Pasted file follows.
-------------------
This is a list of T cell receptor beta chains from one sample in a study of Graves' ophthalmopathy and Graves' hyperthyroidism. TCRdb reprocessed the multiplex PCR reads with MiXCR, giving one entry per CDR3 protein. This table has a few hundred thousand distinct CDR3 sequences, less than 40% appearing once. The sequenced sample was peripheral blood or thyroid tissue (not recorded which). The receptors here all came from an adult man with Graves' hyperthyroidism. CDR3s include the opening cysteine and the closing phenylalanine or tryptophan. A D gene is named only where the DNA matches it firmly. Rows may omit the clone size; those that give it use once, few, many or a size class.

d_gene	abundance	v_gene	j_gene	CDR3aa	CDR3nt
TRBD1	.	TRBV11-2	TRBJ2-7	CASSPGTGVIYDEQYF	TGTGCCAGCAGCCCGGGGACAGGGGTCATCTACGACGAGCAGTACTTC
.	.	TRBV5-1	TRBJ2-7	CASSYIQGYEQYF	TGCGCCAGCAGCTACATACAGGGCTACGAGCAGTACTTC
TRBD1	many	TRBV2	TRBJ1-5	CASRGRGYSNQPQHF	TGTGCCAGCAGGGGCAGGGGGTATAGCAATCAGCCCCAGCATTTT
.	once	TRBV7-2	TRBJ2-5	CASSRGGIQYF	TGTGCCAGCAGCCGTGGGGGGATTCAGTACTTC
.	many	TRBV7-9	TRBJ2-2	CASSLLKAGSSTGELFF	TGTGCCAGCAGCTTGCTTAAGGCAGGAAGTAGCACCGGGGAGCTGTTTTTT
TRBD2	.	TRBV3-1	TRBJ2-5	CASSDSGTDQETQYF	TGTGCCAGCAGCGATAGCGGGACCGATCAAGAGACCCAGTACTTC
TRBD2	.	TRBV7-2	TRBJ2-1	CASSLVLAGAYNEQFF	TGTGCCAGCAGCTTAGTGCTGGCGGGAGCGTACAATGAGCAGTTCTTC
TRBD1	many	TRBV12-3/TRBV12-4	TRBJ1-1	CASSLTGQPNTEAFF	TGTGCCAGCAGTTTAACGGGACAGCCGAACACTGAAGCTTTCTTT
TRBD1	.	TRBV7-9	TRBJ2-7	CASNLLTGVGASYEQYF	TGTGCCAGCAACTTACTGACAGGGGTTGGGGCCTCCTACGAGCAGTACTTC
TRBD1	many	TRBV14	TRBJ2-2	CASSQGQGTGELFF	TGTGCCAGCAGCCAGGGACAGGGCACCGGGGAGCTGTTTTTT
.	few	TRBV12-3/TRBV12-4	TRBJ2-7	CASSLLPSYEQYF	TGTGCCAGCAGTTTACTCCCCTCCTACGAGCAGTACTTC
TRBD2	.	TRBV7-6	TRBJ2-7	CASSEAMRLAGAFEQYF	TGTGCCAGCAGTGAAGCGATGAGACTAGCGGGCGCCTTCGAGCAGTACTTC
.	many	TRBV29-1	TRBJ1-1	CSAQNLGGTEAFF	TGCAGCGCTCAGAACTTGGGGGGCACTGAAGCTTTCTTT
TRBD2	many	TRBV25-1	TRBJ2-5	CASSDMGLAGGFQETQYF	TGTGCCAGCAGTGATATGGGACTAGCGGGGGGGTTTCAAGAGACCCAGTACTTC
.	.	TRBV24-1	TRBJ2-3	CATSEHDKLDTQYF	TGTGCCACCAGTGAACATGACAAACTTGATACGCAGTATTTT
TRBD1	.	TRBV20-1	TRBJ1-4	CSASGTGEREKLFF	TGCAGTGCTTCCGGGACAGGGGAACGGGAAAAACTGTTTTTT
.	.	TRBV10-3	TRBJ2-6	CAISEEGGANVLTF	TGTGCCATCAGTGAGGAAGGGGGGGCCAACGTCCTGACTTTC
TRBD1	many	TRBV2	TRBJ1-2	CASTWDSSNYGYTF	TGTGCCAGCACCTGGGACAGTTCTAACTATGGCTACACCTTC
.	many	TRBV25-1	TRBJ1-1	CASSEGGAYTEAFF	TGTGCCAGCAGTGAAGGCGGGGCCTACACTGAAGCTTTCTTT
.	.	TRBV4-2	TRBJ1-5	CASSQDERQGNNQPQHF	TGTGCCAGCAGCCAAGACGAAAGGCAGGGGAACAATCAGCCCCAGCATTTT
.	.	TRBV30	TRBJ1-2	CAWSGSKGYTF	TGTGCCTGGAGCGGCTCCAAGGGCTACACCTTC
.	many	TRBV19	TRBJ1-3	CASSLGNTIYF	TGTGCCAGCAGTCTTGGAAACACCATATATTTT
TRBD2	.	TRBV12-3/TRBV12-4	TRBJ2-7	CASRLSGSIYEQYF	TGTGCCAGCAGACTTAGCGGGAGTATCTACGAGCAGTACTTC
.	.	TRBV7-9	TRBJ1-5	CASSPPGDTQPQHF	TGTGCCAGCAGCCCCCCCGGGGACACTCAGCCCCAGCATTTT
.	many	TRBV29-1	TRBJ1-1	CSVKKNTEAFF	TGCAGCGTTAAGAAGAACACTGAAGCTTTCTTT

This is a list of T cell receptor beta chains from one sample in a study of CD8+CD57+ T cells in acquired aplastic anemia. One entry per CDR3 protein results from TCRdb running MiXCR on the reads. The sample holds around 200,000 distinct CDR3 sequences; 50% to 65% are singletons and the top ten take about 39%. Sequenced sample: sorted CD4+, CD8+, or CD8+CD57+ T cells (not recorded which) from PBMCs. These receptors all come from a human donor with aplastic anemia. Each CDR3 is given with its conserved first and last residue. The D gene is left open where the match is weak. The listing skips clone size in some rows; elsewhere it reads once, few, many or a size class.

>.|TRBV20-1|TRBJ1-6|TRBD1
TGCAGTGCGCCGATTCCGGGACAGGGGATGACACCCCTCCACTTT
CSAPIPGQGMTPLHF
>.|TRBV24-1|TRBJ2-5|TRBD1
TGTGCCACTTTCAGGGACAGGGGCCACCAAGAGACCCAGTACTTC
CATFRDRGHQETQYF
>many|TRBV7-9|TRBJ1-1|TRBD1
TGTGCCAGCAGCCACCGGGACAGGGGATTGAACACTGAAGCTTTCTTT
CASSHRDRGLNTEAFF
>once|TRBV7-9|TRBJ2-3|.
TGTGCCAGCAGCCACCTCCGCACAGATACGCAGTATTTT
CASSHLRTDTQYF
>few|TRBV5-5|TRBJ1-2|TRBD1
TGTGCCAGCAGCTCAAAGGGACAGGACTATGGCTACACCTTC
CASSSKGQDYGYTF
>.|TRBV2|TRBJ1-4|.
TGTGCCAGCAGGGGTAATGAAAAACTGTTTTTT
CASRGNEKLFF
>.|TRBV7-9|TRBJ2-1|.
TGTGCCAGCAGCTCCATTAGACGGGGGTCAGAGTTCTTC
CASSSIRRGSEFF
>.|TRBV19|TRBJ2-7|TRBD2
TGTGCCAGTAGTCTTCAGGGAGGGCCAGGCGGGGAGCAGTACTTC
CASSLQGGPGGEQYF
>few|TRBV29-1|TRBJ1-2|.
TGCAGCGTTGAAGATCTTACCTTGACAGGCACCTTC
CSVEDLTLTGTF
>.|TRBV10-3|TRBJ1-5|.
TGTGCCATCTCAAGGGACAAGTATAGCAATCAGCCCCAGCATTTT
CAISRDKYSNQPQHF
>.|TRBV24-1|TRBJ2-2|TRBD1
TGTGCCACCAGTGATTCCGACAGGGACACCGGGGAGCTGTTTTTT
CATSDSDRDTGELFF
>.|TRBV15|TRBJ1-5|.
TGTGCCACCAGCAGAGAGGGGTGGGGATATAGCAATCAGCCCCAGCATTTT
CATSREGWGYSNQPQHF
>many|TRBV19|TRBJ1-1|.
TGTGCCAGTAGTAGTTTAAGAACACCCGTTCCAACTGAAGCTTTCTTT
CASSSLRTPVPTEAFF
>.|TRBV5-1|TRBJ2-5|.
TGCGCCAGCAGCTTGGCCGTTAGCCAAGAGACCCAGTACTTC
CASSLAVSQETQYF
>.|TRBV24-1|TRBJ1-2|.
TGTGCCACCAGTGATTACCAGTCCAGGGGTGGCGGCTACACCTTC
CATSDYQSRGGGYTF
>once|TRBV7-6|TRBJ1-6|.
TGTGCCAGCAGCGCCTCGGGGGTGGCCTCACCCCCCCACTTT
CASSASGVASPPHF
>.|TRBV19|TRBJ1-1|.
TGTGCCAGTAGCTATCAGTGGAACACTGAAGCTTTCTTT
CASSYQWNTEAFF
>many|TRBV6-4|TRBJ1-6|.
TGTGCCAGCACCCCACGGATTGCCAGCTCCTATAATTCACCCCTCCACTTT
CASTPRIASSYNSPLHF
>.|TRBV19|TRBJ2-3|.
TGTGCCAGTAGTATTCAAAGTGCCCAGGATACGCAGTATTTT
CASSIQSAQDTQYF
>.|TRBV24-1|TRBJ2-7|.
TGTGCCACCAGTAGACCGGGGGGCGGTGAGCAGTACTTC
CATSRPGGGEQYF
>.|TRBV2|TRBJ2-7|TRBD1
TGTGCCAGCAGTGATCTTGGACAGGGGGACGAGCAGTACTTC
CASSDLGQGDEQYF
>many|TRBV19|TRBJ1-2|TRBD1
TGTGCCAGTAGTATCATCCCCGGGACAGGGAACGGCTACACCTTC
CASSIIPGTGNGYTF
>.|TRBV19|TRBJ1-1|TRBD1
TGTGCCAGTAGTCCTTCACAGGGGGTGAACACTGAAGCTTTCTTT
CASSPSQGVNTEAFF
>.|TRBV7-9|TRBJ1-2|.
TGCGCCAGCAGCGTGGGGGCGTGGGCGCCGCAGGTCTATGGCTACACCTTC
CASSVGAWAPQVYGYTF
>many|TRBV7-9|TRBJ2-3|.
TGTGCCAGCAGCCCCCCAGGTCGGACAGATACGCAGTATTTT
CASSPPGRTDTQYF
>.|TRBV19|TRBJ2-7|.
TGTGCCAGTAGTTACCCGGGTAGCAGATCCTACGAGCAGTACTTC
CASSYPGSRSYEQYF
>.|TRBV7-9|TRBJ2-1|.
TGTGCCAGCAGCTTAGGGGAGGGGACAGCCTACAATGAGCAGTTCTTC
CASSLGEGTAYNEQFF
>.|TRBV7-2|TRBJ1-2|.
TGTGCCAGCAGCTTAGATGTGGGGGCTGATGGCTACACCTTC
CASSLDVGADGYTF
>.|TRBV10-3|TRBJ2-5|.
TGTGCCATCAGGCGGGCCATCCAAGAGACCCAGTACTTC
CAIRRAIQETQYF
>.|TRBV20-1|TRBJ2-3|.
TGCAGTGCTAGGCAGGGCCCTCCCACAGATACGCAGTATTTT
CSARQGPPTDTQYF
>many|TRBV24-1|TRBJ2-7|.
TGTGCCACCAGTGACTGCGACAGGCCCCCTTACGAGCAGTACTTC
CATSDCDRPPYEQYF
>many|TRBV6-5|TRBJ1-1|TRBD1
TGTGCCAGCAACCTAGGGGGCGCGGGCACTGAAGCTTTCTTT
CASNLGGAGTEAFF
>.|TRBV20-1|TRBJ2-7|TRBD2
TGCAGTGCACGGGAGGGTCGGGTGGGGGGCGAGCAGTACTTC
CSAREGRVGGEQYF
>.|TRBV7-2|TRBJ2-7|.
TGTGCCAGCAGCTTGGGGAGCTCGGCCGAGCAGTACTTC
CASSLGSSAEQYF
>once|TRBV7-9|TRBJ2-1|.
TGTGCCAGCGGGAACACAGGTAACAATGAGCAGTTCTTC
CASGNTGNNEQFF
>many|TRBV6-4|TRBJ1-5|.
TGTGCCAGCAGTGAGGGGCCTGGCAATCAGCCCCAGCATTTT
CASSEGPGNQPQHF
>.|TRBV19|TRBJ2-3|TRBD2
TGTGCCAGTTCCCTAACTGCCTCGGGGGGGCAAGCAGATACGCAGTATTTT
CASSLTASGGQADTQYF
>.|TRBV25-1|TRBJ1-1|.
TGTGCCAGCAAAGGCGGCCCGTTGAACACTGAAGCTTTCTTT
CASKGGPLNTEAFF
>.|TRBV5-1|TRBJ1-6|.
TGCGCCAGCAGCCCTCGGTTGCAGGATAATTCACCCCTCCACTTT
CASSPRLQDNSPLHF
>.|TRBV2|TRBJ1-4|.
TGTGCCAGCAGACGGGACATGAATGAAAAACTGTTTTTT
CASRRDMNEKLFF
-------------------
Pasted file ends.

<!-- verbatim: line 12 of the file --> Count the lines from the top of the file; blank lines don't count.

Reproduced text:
TRBD1	many	TRBV14	TRBJ2-2	CASSQGQGTGELFF	TGTGCCAGCAGCCAGGGACAGGGCACCGGGGAGCTGTTTTTT